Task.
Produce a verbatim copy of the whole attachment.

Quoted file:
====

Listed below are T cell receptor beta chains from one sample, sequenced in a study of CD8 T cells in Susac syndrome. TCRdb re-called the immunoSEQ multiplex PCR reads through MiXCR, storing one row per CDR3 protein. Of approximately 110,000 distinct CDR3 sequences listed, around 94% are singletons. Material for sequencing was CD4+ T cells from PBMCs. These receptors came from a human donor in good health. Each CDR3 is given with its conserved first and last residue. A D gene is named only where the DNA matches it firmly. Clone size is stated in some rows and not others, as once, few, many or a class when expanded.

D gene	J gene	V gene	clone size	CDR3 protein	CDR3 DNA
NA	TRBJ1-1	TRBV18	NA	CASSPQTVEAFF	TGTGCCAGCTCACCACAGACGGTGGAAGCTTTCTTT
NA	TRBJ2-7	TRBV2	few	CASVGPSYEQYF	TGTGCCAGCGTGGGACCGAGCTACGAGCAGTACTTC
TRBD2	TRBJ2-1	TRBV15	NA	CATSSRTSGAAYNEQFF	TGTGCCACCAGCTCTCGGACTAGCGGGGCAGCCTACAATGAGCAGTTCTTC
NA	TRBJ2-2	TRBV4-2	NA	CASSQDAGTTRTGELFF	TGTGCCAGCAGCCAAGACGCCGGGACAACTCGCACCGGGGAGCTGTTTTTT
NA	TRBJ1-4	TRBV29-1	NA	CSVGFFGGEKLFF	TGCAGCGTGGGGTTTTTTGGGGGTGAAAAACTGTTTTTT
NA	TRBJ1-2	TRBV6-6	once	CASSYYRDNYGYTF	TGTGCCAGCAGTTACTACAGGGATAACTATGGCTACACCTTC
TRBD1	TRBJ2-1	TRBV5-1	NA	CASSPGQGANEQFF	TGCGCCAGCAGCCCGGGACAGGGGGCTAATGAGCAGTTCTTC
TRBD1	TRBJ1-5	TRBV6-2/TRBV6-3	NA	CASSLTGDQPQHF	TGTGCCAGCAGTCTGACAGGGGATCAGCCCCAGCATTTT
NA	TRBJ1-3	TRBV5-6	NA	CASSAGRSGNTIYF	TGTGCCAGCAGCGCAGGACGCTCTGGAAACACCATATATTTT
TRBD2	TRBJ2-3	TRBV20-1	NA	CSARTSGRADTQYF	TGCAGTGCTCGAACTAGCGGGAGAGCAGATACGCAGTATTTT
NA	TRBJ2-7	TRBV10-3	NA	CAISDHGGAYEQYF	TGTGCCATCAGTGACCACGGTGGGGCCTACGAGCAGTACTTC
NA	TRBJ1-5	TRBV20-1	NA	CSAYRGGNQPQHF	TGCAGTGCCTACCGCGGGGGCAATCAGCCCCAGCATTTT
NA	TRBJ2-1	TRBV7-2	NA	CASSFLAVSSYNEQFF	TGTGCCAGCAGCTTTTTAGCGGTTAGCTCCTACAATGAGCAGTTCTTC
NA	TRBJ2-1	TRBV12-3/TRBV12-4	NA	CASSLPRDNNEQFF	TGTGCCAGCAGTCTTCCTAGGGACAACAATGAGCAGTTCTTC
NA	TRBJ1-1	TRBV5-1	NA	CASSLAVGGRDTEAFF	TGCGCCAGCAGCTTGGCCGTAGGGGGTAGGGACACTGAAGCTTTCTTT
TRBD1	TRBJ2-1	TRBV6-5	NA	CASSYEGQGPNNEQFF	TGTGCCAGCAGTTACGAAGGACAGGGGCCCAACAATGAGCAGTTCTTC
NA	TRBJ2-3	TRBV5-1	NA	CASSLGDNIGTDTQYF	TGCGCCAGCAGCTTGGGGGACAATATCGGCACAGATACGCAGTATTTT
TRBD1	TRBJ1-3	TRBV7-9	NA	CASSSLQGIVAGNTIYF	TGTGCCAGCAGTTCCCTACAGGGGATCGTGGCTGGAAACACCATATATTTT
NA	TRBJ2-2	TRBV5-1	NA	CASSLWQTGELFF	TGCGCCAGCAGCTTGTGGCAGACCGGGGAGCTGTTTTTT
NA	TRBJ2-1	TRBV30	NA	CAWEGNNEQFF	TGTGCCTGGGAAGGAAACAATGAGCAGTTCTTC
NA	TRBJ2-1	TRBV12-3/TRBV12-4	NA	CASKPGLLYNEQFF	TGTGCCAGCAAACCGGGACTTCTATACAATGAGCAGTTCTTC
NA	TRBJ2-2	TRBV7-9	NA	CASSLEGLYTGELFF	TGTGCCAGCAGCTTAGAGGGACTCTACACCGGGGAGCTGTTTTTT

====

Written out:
Listed below are T cell receptor beta chains from one sample, sequenced in a study of CD8 T cells in Susac syndrome. TCRdb re-called the immunoSEQ multiplex PCR reads through MiXCR, storing one row per CDR3 protein. Of approximately 110,000 distinct CDR3 sequences listed, around 94% are singletons. Material for sequencing was CD4+ T cells from PBMCs. These receptors came from a human donor in good health. Each CDR3 is given with its conserved first and last residue. A D gene is named only where the DNA matches it firmly. Clone size is stated in some rows and not others, as once, few, many or a class when expanded.

D gene	J gene	V gene	clone size	CDR3 protein	CDR3 DNA
NA	TRBJ1-1	TRBV18	NA	CASSPQTVEAFF	TGTGCCAGCTCACCACAGACGGTGGAAGCTTTCTTT
NA	TRBJ2-7	TRBV2	few	CASVGPSYEQYF	TGTGCCAGCGTGGGACCGAGCTACGAGCAGTACTTC
TRBD2	TRBJ2-1	TRBV15	NA	CATSSRTSGAAYNEQFF	TGTGCCACCAGCTCTCGGACTAGCGGGGCAGCCTACAATGAGCAGTTCTTC
NA	TRBJ2-2	TRBV4-2	NA	CASSQDAGTTRTGELFF	TGTGCCAGCAGCCAAGACGCCGGGACAACTCGCACCGGGGAGCTGTTTTTT
NA	TRBJ1-4	TRBV29-1	NA	CSVGFFGGEKLFF	TGCAGCGTGGGGTTTTTTGGGGGTGAAAAACTGTTTTTT
NA	TRBJ1-2	TRBV6-6	once	CASSYYRDNYGYTF	TGTGCCAGCAGTTACTACAGGGATAACTATGGCTACACCTTC
TRBD1	TRBJ2-1	TRBV5-1	NA	CASSPGQGANEQFF	TGCGCCAGCAGCCCGGGACAGGGGGCTAATGAGCAGTTCTTC
TRBD1	TRBJ1-5	TRBV6-2/TRBV6-3	NA	CASSLTGDQPQHF	TGTGCCAGCAGTCTGACAGGGGATCAGCCCCAGCATTTT
NA	TRBJ1-3	TRBV5-6	NA	CASSAGRSGNTIYF	TGTGCCAGCAGCGCAGGACGCTCTGGAAACACCATATATTTT
TRBD2	TRBJ2-3	TRBV20-1	NA	CSARTSGRADTQYF	TGCAGTGCTCGAACTAGCGGGAGAGCAGATACGCAGTATTTT
NA	TRBJ2-7	TRBV10-3	NA	CAISDHGGAYEQYF	TGTGCCATCAGTGACCACGGTGGGGCCTACGAGCAGTACTTC
NA	TRBJ1-5	TRBV20-1	NA	CSAYRGGNQPQHF	TGCAGTGCCTACCGCGGGGGCAATCAGCCCCAGCATTTT
NA	TRBJ2-1	TRBV7-2	NA	CASSFLAVSSYNEQFF	TGTGCCAGCAGCTTTTTAGCGGTTAGCTCCTACAATGAGCAGTTCTTC
NA	TRBJ2-1	TRBV12-3/TRBV12-4	NA	CASSLPRDNNEQFF	TGTGCCAGCAGTCTTCCTAGGGACAACAATGAGCAGTTCTTC
NA	TRBJ1-1	TRBV5-1	NA	CASSLAVGGRDTEAFF	TGCGCCAGCAGCTTGGCCGTAGGGGGTAGGGACACTGAAGCTTTCTTT
TRBD1	TRBJ2-1	TRBV6-5	NA	CASSYEGQGPNNEQFF	TGTGCCAGCAGTTACGAAGGACAGGGGCCCAACAATGAGCAGTTCTTC
NA	TRBJ2-3	TRBV5-1	NA	CASSLGDNIGTDTQYF	TGCGCCAGCAGCTTGGGGGACAATATCGGCACAGATACGCAGTATTTT
TRBD1	TRBJ1-3	TRBV7-9	NA	CASSSLQGIVAGNTIYF	TGTGCCAGCAGTTCCCTACAGGGGATCGTGGCTGGAAACACCATATATTTT
NA	TRBJ2-2	TRBV5-1	NA	CASSLWQTGELFF	TGCGCCAGCAGCTTGTGGCAGACCGGGGAGCTGTTTTTT
NA	TRBJ2-1	TRBV30	NA	CAWEGNNEQFF	TGTGCCTGGGAAGGAAACAATGAGCAGTTCTTC
NA	TRBJ2-1	TRBV12-3/TRBV12-4	NA	CASKPGLLYNEQFF	TGTGCCAGCAAACCGGGACTTCTATACAATGAGCAGTTCTTC
NA	TRBJ2-2	TRBV7-9	NA	CASSLEGLYTGELFF	TGTGCCAGCAGCTTAGAGGGACTCTACACCGGGGAGCTGTTTTTT